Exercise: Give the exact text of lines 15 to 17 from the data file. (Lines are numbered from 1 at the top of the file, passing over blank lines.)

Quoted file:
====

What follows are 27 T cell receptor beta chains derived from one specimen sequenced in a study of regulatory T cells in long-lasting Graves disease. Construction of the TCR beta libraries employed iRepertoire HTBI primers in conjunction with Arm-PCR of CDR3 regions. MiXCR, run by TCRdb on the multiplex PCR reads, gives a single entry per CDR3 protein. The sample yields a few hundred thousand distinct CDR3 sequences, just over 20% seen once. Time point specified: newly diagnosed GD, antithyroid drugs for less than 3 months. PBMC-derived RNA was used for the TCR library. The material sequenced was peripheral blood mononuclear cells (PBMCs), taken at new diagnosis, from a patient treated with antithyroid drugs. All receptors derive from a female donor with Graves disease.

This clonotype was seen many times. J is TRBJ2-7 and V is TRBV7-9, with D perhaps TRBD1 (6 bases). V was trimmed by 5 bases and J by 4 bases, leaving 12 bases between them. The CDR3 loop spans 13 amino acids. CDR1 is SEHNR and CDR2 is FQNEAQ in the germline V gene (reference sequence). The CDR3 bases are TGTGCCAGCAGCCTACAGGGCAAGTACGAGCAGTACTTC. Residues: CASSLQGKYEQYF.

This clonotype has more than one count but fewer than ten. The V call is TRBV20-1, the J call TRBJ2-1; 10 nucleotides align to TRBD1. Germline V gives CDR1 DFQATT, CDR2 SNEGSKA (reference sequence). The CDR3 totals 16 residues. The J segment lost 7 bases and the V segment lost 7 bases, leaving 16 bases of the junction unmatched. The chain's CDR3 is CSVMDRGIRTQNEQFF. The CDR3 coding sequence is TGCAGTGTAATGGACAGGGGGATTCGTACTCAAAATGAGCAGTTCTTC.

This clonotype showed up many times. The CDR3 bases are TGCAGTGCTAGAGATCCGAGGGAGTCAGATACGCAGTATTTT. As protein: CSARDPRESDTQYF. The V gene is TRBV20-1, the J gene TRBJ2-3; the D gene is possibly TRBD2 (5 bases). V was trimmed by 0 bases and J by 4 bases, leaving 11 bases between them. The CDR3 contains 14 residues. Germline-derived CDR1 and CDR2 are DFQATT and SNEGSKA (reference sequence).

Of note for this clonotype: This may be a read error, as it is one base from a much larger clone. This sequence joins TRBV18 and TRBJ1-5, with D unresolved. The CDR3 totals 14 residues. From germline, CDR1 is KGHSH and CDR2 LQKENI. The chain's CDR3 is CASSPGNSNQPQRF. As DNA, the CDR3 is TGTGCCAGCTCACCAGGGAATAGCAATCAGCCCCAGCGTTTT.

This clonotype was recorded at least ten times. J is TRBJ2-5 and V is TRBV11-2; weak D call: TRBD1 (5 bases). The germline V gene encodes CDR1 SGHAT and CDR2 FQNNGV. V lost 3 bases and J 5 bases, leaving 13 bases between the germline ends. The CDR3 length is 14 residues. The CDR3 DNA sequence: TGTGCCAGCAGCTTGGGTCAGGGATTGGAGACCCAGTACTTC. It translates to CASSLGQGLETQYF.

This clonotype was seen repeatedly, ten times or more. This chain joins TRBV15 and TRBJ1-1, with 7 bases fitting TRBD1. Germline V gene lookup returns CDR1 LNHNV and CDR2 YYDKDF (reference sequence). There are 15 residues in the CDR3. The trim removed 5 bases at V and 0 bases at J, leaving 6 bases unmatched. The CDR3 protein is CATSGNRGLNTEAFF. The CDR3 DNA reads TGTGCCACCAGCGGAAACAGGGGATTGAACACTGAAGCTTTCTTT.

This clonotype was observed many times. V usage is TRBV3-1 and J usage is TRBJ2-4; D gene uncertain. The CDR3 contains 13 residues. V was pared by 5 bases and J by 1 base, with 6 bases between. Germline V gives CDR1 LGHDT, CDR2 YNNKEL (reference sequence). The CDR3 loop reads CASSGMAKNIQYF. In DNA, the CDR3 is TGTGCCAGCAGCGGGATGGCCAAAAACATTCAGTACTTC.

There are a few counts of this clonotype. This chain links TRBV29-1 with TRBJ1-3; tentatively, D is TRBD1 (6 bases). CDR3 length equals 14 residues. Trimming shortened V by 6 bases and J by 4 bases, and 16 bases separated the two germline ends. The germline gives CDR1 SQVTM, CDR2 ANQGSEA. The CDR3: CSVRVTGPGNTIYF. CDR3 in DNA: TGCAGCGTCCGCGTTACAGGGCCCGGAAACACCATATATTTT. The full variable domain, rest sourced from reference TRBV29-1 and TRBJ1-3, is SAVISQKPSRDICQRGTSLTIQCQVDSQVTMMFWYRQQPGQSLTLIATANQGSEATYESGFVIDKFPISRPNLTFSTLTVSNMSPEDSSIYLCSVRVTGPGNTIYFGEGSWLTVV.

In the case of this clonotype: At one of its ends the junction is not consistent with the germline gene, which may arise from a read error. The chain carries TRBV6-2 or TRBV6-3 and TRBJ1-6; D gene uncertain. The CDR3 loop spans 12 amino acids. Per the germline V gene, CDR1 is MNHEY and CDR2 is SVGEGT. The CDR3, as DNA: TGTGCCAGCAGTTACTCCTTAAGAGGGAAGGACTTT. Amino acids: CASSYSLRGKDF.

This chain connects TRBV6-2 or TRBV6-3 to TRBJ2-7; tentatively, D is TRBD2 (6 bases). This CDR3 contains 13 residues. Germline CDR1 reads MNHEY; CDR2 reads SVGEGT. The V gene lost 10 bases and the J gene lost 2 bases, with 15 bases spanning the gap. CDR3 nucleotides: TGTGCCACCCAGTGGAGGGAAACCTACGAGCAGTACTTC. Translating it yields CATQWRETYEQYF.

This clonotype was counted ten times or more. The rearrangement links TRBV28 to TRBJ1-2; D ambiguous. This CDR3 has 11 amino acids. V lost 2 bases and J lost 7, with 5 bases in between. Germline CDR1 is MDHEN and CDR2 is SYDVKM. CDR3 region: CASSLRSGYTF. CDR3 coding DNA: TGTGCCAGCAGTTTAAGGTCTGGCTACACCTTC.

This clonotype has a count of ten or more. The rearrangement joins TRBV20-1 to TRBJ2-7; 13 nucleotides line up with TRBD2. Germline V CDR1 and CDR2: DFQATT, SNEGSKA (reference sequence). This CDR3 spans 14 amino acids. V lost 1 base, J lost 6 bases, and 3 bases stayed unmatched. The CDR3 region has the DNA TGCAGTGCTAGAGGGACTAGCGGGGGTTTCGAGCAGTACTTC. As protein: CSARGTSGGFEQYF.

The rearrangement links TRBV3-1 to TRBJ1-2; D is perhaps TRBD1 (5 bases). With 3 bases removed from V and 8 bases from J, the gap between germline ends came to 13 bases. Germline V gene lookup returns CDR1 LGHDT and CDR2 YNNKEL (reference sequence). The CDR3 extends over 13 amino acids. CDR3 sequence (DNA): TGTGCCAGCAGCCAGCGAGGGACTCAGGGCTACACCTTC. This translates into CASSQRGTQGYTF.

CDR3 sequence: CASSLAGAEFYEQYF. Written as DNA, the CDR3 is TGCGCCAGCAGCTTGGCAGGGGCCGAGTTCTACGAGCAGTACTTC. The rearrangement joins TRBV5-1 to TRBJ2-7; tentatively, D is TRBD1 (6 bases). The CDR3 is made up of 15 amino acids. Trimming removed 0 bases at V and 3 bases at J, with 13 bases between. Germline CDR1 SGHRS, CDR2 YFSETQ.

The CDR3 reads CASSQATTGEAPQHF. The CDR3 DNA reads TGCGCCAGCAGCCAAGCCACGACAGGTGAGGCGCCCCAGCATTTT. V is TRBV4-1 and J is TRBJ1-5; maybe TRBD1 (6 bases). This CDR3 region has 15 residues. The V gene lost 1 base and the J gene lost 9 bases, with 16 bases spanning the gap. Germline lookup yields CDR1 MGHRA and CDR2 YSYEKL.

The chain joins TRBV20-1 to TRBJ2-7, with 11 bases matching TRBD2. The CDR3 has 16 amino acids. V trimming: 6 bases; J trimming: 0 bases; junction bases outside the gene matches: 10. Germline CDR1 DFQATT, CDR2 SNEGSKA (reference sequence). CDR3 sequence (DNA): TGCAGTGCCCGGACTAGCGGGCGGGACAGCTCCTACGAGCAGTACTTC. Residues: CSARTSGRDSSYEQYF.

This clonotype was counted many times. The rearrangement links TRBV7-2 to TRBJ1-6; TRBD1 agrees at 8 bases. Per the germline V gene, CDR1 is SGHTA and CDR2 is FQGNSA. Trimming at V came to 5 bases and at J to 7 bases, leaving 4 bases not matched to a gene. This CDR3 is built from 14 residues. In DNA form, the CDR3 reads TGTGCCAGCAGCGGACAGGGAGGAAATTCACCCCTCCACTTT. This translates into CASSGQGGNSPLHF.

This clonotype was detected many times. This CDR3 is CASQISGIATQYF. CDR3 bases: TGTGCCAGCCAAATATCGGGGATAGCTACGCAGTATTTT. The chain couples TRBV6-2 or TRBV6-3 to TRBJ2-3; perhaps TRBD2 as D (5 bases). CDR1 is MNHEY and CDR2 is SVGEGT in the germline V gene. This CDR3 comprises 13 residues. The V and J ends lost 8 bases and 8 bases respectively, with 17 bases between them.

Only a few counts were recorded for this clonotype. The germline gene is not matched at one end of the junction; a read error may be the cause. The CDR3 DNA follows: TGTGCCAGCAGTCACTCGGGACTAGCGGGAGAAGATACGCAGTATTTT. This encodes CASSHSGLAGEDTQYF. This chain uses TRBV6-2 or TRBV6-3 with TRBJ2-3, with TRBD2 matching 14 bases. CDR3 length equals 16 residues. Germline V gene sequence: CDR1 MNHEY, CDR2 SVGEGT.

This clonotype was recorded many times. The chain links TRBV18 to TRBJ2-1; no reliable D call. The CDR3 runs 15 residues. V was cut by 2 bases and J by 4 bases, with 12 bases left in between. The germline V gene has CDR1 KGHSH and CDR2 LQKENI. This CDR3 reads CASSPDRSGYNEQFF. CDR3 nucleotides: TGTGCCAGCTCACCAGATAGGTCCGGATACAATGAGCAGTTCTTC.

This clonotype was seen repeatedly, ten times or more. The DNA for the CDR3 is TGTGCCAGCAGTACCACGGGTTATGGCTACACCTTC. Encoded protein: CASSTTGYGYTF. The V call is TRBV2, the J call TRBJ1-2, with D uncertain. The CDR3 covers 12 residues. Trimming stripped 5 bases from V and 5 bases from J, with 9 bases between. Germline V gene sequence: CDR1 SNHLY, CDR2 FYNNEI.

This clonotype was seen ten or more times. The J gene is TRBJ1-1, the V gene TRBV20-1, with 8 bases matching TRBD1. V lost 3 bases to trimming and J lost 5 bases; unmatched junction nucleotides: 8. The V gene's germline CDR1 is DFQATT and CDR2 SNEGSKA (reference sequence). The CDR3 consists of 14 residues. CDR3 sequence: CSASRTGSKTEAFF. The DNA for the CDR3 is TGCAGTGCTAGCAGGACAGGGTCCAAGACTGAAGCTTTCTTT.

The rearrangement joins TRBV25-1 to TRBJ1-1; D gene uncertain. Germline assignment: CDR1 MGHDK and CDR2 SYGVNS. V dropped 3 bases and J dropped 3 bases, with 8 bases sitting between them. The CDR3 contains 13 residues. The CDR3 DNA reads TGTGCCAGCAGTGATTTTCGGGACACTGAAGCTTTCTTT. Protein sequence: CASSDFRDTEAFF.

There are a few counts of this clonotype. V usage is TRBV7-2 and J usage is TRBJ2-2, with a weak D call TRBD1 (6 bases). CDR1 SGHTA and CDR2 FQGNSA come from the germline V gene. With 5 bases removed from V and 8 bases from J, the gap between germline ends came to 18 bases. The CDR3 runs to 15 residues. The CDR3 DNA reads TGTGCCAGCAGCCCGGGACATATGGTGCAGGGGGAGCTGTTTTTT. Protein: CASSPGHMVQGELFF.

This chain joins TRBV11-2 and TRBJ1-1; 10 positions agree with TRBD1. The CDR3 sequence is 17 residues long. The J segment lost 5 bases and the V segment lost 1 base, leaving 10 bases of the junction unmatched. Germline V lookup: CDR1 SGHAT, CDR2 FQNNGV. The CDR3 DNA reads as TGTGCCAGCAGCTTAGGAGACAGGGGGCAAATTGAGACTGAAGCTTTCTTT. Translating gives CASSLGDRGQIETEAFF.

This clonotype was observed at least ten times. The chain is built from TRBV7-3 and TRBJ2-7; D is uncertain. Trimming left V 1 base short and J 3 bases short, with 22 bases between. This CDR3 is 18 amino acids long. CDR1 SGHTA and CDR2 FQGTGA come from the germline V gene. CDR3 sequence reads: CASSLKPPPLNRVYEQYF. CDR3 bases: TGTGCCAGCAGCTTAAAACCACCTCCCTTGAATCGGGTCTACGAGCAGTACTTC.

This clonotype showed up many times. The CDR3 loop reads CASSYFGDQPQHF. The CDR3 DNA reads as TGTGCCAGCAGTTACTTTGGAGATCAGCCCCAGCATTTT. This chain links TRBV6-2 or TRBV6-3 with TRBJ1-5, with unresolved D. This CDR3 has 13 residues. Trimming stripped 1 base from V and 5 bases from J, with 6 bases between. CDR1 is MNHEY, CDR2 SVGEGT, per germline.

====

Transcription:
CDR3 sequence: CASSLAGAEFYEQYF. Written as DNA, the CDR3 is TGCGCCAGCAGCTTGGCAGGGGCCGAGTTCTACGAGCAGTACTTC. The rearrangement joins TRBV5-1 to TRBJ2-7; tentatively, D is TRBD1 (6 bases). The CDR3 is made up of 15 amino acids. Trimming removed 0 bases at V and 3 bases at J, with 13 bases between. Germline CDR1 SGHRS, CDR2 YFSETQ.

The CDR3 reads CASSQATTGEAPQHF. The CDR3 DNA reads TGCGCCAGCAGCCAAGCCACGACAGGTGAGGCGCCCCAGCATTTT. V is TRBV4-1 and J is TRBJ1-5; maybe TRBD1 (6 bases). This CDR3 region has 15 residues. The V gene lost 1 base and the J gene lost 9 bases, with 16 bases spanning the gap. Germline lookup yields CDR1 MGHRA and CDR2 YSYEKL.

The chain joins TRBV20-1 to TRBJ2-7, with 11 bases matching TRBD2. The CDR3 has 16 amino acids. V trimming: 6 bases; J trimming: 0 bases; junction bases outside the gene matches: 10. Germline CDR1 DFQATT, CDR2 SNEGSKA (reference sequence). CDR3 sequence (DNA): TGCAGTGCCCGGACTAGCGGGCGGGACAGCTCCTACGAGCAGTACTTC. Residues: CSARTSGRDSSYEQYF.